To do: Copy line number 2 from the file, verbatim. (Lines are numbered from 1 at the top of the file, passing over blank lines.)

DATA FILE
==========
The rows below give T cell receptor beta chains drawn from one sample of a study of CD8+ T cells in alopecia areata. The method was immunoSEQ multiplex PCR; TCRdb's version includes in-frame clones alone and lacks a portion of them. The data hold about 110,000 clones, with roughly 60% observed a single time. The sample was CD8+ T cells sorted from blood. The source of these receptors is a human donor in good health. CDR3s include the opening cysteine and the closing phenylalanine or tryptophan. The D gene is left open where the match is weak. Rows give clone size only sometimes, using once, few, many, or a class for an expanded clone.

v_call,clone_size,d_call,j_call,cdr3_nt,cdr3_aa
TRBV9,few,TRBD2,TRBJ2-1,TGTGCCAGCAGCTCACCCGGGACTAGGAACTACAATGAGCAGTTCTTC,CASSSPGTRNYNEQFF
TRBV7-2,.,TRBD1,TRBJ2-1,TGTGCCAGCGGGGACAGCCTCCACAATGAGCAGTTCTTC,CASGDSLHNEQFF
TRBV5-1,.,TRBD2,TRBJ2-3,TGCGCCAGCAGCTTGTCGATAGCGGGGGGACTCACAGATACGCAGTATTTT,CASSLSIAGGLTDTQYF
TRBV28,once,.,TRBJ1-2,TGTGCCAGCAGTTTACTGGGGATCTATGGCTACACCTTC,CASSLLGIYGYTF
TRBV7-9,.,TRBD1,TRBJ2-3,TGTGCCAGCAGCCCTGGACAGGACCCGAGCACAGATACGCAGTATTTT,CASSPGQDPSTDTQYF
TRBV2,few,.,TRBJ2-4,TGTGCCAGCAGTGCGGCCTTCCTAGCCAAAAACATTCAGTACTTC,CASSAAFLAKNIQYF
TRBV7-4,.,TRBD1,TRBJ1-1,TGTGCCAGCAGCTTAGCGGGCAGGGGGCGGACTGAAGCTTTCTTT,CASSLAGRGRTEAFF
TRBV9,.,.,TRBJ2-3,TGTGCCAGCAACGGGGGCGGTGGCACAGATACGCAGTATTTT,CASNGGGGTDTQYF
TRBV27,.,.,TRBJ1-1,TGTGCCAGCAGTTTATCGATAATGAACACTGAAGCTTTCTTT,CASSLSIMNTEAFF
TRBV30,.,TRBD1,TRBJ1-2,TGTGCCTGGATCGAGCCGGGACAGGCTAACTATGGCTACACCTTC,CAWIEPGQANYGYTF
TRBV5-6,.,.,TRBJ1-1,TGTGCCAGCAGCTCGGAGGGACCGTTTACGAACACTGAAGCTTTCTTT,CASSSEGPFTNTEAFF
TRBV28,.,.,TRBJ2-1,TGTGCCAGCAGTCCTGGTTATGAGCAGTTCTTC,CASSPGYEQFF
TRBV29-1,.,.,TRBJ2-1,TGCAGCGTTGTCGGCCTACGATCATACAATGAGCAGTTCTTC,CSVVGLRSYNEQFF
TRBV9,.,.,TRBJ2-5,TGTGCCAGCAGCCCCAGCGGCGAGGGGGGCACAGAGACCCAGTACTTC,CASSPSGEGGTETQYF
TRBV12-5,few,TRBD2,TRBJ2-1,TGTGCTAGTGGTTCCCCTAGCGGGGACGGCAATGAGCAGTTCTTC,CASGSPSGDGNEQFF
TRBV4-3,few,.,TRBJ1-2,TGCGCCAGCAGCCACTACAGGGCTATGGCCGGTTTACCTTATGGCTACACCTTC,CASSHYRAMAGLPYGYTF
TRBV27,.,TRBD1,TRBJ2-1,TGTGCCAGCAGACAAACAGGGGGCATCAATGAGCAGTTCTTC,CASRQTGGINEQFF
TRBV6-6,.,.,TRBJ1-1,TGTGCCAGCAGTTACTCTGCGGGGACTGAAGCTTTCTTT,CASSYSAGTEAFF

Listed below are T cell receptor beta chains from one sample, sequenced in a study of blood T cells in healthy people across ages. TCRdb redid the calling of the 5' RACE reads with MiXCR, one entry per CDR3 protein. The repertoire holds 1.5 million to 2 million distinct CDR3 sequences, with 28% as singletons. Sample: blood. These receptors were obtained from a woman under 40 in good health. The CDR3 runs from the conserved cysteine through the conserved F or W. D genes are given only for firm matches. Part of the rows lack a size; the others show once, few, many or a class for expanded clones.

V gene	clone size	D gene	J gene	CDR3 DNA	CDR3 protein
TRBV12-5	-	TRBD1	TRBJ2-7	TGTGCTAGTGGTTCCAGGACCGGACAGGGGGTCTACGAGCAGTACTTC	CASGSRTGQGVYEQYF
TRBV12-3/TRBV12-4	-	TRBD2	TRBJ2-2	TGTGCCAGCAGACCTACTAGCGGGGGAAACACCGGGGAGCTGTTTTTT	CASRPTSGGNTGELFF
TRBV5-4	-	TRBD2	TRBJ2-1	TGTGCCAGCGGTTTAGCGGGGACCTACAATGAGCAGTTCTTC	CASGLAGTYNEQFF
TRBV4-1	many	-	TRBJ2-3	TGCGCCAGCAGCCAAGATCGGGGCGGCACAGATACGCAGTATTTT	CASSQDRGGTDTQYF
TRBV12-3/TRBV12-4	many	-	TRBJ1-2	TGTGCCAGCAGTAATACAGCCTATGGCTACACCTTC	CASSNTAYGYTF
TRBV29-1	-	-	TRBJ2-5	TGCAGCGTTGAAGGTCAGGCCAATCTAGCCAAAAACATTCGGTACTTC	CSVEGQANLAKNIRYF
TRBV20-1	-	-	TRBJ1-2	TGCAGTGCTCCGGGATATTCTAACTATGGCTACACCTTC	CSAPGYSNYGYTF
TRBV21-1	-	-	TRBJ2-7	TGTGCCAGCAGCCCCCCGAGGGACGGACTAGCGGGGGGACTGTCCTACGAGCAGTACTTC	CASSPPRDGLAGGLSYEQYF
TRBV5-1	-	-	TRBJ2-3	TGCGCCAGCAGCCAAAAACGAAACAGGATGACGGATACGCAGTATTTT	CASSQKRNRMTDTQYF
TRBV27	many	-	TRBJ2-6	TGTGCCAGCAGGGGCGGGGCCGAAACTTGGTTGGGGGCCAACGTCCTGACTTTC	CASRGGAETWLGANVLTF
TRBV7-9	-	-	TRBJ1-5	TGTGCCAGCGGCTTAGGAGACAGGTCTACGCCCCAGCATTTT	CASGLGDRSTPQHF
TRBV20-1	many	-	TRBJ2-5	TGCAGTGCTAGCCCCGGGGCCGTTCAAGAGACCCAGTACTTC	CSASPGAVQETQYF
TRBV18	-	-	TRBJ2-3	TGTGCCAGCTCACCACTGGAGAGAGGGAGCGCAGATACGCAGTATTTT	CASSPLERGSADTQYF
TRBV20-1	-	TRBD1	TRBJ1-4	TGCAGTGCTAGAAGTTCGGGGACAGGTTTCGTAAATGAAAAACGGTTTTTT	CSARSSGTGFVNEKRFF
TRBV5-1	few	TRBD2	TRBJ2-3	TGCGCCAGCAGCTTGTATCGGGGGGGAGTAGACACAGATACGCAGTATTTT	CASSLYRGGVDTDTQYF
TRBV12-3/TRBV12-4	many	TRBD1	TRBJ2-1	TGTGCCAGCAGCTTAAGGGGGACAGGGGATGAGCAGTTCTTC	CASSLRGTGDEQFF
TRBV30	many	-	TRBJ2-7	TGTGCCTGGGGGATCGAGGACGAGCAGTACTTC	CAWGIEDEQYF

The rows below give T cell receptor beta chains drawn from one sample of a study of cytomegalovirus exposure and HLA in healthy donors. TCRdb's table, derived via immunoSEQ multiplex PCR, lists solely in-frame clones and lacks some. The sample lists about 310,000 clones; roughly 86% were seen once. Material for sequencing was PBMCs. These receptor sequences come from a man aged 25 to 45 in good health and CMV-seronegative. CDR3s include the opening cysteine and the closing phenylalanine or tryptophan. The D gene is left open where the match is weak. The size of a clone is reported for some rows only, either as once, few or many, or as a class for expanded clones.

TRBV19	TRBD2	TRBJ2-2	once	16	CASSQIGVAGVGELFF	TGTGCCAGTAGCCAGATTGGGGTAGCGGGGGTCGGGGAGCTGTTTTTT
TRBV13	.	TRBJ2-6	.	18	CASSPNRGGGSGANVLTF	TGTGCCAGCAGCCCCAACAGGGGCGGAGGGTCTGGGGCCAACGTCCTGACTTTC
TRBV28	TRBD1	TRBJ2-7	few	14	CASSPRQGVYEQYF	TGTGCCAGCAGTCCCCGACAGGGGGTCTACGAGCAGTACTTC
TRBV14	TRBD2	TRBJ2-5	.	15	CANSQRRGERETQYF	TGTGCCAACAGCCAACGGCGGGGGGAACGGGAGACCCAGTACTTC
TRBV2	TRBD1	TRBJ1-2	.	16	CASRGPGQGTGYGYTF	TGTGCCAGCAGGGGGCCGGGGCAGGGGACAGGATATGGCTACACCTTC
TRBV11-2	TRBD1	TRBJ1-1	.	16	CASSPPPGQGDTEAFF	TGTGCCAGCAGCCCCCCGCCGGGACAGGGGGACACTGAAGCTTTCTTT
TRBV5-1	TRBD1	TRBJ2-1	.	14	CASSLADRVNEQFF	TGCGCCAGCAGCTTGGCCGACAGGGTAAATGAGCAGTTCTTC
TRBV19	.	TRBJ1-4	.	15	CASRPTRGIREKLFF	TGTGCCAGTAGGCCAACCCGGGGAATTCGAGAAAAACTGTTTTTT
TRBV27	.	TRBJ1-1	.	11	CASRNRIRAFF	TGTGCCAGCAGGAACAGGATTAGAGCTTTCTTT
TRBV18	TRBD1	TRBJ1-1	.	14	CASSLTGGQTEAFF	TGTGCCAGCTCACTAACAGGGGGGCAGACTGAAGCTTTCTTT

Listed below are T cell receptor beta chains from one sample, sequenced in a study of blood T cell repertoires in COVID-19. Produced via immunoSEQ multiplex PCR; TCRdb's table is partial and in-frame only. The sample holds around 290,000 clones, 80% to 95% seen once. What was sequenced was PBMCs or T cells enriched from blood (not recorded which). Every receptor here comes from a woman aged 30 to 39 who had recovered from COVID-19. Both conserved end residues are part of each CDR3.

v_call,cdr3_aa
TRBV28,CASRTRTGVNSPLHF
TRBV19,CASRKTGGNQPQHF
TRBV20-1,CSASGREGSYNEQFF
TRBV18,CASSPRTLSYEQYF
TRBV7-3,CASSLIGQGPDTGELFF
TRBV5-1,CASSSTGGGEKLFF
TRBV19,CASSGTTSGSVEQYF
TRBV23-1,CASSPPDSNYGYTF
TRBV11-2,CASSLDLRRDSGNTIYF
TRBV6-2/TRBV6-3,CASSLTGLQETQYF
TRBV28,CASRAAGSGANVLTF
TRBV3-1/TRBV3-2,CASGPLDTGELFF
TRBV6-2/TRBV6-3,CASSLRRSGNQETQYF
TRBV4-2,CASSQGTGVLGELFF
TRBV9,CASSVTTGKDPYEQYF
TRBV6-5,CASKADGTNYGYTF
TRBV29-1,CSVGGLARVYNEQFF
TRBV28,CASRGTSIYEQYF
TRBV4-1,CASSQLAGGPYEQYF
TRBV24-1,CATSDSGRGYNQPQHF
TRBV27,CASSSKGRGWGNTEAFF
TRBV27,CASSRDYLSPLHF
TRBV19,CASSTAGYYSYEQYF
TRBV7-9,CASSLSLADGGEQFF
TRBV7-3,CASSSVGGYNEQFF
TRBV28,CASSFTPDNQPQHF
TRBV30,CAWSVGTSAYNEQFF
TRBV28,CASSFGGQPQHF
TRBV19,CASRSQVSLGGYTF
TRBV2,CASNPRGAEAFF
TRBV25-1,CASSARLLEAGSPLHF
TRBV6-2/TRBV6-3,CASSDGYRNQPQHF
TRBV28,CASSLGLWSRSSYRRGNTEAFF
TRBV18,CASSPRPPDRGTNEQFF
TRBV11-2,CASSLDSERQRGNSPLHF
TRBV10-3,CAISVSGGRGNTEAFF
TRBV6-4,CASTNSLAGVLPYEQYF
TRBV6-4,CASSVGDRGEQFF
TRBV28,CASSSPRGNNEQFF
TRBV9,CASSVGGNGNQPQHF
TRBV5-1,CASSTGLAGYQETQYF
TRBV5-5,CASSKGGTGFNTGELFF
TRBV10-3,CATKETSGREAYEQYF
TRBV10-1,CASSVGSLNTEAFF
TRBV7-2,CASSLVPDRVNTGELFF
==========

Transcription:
v_call,clone_size,d_call,j_call,cdr3_nt,cdr3_aa